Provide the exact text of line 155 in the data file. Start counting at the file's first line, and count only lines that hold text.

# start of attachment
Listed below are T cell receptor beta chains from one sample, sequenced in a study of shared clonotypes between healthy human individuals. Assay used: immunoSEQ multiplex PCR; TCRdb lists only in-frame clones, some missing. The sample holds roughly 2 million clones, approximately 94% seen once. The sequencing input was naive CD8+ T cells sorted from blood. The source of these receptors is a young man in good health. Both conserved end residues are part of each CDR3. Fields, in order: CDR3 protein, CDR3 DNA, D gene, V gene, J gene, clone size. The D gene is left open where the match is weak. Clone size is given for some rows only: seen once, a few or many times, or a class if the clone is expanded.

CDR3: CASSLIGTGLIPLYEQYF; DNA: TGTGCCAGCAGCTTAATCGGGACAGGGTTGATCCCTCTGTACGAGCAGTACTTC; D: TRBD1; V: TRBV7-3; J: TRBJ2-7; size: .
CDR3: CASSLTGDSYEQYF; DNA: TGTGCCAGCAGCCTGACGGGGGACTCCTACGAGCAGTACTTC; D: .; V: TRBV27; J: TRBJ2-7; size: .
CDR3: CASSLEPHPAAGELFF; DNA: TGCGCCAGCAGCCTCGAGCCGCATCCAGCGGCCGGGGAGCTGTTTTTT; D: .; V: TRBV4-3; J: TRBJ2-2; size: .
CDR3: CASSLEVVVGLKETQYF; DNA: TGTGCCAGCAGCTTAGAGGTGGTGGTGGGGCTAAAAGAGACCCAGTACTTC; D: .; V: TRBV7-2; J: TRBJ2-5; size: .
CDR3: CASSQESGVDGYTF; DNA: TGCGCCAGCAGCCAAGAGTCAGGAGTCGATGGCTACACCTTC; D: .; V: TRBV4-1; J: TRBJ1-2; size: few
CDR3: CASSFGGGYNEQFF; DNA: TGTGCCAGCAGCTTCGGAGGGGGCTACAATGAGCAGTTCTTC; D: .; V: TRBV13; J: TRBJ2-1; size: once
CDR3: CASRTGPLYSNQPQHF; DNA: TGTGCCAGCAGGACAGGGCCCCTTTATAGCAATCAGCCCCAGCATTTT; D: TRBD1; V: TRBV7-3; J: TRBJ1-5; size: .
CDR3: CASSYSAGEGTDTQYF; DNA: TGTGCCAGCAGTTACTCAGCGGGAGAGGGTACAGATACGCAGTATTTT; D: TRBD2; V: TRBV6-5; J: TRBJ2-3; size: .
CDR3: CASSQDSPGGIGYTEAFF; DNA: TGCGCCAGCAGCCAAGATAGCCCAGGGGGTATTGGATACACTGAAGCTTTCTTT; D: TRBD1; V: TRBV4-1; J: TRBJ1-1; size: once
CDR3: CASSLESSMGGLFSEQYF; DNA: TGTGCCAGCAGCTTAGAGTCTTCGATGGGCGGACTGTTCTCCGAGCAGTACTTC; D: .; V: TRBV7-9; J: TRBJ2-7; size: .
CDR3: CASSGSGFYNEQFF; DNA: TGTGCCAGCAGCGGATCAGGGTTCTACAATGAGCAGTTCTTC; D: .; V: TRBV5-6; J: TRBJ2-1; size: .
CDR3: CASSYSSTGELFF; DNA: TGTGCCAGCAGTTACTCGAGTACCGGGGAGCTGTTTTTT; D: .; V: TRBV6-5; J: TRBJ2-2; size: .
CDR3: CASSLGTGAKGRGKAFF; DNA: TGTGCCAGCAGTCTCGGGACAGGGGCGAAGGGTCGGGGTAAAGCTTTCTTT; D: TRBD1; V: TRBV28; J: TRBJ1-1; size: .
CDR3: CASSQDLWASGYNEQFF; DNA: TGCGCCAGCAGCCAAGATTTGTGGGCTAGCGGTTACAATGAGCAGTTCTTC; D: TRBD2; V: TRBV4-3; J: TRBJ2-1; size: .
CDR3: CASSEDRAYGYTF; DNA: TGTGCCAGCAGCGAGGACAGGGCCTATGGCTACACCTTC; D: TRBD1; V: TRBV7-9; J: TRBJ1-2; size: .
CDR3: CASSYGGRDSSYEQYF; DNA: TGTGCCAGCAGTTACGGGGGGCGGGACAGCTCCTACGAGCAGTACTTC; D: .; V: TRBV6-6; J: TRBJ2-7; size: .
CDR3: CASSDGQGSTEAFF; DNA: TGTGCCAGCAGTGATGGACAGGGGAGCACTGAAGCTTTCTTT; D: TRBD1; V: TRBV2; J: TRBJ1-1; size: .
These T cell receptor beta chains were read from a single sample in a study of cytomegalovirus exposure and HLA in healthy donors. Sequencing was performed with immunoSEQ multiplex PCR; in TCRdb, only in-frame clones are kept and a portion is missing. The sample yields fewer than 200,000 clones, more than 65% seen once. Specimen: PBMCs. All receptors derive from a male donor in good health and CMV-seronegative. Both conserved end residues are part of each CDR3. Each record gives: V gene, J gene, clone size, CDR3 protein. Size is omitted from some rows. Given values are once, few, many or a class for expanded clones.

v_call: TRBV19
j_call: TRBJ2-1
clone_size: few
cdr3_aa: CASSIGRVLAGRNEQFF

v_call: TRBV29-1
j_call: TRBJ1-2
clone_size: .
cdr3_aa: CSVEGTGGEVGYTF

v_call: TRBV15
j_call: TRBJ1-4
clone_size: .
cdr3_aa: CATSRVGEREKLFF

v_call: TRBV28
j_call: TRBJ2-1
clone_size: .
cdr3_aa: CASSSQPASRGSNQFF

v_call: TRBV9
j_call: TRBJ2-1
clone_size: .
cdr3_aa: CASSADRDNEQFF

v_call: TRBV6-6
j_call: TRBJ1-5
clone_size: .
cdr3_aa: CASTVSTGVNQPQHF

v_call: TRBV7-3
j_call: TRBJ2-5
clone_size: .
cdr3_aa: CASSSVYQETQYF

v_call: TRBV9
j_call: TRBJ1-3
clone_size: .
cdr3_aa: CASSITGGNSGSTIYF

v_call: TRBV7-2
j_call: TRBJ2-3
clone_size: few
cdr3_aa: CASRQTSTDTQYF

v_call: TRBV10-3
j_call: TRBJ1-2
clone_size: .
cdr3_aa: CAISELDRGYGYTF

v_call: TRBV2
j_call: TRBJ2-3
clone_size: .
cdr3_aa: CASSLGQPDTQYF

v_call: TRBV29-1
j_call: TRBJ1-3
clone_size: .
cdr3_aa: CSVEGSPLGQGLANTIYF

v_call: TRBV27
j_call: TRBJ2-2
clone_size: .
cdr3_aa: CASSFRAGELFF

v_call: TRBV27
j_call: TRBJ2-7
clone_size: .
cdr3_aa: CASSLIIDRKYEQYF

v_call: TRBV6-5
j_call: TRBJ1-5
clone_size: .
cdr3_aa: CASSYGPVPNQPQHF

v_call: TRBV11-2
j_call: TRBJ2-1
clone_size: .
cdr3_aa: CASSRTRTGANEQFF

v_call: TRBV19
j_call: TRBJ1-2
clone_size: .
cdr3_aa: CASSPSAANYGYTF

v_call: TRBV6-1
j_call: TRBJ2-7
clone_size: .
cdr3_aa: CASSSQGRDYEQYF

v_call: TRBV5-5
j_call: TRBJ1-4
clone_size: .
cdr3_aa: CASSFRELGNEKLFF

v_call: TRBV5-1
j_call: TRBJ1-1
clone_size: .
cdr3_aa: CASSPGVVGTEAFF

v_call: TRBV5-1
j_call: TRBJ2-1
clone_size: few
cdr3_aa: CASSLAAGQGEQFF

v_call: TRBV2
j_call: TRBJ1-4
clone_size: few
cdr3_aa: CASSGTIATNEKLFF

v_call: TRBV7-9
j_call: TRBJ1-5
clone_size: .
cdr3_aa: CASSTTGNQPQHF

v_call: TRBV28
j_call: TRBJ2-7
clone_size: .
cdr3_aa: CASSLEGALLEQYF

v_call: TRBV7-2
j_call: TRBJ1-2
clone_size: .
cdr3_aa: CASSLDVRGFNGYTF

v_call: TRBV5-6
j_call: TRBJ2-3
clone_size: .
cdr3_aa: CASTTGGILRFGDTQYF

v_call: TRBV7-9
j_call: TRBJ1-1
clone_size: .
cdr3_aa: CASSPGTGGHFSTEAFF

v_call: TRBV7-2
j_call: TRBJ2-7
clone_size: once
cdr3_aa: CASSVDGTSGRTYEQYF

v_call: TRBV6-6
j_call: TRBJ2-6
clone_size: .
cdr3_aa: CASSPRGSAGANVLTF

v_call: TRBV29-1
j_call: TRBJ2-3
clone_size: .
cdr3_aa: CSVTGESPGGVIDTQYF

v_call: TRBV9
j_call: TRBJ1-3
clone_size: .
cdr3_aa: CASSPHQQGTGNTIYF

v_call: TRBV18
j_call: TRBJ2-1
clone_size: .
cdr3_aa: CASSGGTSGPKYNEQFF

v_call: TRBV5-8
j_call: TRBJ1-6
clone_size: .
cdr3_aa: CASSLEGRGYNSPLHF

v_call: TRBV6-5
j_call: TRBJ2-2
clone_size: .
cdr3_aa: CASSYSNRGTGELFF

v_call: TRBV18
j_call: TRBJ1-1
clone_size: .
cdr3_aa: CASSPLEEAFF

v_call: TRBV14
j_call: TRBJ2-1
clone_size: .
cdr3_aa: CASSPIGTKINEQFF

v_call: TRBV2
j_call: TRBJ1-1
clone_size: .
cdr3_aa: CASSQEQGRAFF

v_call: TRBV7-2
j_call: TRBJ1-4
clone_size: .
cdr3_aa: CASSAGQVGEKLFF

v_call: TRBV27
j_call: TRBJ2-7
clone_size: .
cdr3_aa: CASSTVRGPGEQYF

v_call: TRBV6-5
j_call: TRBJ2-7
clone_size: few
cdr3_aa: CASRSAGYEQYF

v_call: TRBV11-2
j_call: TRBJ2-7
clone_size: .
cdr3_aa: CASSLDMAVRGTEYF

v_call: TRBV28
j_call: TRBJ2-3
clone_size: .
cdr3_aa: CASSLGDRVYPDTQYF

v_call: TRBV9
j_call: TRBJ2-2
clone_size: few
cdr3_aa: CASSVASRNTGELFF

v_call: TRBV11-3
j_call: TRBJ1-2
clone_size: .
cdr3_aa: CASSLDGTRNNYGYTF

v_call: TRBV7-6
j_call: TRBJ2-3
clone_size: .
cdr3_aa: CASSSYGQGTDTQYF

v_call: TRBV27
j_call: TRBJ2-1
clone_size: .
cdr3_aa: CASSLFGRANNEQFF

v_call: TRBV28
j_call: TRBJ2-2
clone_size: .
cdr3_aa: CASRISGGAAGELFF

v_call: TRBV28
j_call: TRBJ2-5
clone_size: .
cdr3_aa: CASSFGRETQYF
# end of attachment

cdr3_aa: CASSYSNRGTGELFF